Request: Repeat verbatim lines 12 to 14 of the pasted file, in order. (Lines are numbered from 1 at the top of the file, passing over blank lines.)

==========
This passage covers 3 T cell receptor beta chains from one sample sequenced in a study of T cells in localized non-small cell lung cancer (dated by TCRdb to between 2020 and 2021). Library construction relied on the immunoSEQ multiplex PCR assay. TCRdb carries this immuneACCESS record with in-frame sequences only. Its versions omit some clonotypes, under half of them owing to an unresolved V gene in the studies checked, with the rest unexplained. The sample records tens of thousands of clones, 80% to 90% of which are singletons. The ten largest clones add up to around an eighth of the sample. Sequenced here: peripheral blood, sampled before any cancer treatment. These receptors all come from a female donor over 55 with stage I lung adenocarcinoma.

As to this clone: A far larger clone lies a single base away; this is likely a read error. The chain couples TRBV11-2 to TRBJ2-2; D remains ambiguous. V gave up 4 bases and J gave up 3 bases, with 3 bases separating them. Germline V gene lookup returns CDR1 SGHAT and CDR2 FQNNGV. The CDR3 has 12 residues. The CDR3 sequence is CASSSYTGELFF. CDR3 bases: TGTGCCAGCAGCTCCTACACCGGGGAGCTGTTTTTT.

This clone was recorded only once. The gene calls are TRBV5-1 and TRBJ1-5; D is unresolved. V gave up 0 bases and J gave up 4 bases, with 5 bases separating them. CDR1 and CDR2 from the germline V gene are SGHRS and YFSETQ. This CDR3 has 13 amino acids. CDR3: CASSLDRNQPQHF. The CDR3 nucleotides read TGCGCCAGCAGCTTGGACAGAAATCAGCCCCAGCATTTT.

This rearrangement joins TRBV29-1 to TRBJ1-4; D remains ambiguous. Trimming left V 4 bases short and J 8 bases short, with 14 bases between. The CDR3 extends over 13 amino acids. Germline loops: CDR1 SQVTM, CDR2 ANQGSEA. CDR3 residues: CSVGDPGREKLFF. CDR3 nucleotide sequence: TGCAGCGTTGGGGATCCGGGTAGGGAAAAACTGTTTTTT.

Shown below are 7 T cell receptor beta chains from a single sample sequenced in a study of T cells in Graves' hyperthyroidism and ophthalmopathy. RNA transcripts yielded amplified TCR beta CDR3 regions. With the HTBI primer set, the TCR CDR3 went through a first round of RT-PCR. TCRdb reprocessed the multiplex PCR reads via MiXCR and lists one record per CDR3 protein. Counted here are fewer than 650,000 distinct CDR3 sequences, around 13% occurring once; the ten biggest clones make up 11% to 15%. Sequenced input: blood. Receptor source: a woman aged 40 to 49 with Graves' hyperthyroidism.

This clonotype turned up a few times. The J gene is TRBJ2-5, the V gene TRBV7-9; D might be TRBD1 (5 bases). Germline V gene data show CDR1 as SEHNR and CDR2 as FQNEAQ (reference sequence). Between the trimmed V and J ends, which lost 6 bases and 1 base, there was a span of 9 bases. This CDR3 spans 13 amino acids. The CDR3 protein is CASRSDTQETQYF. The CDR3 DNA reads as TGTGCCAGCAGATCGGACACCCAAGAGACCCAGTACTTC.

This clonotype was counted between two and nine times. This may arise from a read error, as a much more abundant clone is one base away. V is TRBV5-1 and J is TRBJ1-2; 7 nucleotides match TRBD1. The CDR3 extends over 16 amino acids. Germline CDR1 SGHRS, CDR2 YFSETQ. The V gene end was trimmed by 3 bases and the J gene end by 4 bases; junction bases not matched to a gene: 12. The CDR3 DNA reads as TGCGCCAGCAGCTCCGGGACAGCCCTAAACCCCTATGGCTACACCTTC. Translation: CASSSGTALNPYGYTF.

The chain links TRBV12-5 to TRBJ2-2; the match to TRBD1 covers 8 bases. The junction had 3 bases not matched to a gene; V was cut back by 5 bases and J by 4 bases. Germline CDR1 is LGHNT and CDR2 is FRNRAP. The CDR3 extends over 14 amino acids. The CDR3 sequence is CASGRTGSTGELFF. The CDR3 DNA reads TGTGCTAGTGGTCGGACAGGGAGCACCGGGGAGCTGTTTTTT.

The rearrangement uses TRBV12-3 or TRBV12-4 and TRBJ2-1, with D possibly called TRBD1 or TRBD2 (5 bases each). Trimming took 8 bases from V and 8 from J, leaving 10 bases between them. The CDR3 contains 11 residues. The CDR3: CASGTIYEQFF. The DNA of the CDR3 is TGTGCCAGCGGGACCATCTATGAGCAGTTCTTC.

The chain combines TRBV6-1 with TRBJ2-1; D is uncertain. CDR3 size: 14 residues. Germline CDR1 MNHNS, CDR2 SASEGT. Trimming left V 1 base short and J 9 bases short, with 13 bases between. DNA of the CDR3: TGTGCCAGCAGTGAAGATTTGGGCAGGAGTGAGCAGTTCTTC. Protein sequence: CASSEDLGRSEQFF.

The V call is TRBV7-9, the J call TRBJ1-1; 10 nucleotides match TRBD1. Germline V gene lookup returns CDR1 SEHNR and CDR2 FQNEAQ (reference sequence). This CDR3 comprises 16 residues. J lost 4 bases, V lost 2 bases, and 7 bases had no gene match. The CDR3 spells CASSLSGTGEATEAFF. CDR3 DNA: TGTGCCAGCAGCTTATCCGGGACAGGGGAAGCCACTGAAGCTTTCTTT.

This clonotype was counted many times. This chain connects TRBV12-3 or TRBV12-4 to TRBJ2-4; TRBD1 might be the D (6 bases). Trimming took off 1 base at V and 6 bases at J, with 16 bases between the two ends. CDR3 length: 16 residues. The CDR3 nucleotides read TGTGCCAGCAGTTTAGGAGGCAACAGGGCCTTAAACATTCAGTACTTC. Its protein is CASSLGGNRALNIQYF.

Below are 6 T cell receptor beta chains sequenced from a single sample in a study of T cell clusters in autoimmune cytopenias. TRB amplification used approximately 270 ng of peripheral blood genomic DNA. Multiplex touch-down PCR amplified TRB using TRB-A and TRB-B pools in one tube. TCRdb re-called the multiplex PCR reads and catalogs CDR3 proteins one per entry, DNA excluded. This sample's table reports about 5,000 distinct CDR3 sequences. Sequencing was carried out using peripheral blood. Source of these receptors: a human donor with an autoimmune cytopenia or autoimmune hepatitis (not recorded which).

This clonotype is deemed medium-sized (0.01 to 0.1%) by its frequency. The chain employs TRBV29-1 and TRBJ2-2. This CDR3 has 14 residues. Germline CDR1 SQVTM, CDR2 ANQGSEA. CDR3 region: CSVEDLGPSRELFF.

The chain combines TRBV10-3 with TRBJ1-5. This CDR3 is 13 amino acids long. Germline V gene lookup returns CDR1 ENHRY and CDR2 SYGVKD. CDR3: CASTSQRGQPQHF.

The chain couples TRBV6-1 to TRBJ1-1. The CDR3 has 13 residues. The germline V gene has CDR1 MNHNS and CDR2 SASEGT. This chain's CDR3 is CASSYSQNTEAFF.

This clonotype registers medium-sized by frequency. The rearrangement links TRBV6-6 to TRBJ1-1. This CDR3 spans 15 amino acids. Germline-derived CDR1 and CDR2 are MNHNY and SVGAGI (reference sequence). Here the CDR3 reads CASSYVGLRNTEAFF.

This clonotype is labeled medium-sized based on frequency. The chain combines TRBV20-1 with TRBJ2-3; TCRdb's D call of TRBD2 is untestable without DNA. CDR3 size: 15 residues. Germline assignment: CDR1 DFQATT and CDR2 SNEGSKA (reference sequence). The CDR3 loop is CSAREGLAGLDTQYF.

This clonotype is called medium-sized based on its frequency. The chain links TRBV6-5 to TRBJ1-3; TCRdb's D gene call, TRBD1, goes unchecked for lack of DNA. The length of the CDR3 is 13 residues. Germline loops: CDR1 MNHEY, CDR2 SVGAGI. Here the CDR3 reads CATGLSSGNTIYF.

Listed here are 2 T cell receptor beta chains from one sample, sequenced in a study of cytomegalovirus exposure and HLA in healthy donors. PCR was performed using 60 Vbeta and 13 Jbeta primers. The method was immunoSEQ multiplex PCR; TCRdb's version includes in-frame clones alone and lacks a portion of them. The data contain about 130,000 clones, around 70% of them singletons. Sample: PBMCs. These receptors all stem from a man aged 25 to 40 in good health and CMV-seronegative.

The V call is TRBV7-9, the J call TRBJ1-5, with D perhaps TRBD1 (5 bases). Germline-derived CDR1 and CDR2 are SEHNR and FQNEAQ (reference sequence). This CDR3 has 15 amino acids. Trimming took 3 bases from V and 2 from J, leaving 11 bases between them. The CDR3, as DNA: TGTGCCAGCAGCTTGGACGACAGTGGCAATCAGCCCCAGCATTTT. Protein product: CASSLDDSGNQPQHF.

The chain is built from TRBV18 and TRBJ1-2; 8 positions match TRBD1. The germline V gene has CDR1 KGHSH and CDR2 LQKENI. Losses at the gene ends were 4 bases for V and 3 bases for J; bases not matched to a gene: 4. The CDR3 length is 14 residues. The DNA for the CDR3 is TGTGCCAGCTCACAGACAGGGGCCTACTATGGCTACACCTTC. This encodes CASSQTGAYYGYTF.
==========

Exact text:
This clonotype was counted many times. This chain connects TRBV12-3 or TRBV12-4 to TRBJ2-4; TRBD1 might be the D (6 bases). Trimming took off 1 base at V and 6 bases at J, with 16 bases between the two ends. CDR3 length: 16 residues. The CDR3 nucleotides read TGTGCCAGCAGTTTAGGAGGCAACAGGGCCTTAAACATTCAGTACTTC. Its protein is CASSLGGNRALNIQYF.

Below are 6 T cell receptor beta chains sequenced from a single sample in a study of T cell clusters in autoimmune cytopenias. TRB amplification used approximately 270 ng of peripheral blood genomic DNA. Multiplex touch-down PCR amplified TRB using TRB-A and TRB-B pools in one tube. TCRdb re-called the multiplex PCR reads and catalogs CDR3 proteins one per entry, DNA excluded. This sample's table reports about 5,000 distinct CDR3 sequences. Sequencing was carried out using peripheral blood. Source of these receptors: a human donor with an autoimmune cytopenia or autoimmune hepatitis (not recorded which).

This clonotype is deemed medium-sized (0.01 to 0.1%) by its frequency. The chain employs TRBV29-1 and TRBJ2-2. This CDR3 has 14 residues. Germline CDR1 SQVTM, CDR2 ANQGSEA. CDR3 region: CSVEDLGPSRELFF.